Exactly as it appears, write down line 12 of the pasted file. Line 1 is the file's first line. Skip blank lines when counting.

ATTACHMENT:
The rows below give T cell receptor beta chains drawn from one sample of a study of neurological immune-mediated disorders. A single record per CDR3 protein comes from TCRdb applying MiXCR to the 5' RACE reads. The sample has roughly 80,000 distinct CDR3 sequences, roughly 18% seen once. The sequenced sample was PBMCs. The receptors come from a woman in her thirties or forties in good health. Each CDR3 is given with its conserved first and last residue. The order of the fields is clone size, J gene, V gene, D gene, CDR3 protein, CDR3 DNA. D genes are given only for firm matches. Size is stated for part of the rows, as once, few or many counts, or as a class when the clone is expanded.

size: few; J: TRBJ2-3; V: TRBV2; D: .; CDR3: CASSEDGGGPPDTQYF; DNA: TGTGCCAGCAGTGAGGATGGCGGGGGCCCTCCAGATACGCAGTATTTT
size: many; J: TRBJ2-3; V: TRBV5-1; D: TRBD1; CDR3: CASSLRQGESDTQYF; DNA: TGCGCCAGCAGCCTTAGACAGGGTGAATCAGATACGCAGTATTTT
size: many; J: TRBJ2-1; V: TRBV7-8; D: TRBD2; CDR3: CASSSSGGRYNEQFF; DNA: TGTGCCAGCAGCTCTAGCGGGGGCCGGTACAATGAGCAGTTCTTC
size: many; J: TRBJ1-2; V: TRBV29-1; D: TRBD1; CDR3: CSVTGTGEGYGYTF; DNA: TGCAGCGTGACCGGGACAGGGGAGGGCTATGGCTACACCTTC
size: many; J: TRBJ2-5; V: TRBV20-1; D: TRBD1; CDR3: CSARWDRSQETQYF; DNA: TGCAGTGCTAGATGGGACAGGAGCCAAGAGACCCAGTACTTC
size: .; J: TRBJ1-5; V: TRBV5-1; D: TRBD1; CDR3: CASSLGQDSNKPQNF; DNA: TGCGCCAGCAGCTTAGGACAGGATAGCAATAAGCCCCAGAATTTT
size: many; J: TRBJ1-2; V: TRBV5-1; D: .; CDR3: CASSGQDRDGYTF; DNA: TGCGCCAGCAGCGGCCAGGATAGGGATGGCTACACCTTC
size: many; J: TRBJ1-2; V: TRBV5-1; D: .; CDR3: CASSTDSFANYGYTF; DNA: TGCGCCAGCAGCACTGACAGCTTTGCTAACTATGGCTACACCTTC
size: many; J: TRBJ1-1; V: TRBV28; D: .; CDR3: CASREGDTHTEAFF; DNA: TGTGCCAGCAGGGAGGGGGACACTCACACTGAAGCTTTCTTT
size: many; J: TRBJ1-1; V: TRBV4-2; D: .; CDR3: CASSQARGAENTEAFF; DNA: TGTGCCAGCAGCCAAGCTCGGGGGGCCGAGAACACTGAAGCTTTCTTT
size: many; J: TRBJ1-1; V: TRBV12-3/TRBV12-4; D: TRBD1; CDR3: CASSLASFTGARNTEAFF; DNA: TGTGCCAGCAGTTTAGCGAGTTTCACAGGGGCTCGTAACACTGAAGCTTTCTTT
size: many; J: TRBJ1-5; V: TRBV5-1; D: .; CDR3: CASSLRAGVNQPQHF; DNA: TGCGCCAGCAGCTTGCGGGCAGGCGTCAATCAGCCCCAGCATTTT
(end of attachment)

size: many; J: TRBJ1-1; V: TRBV12-3/TRBV12-4; D: TRBD1; CDR3: CASSLASFTGARNTEAFF; DNA: TGTGCCAGCAGTTTAGCGAGTTTCACAGGGGCTCGTAACACTGAAGCTTTCTTT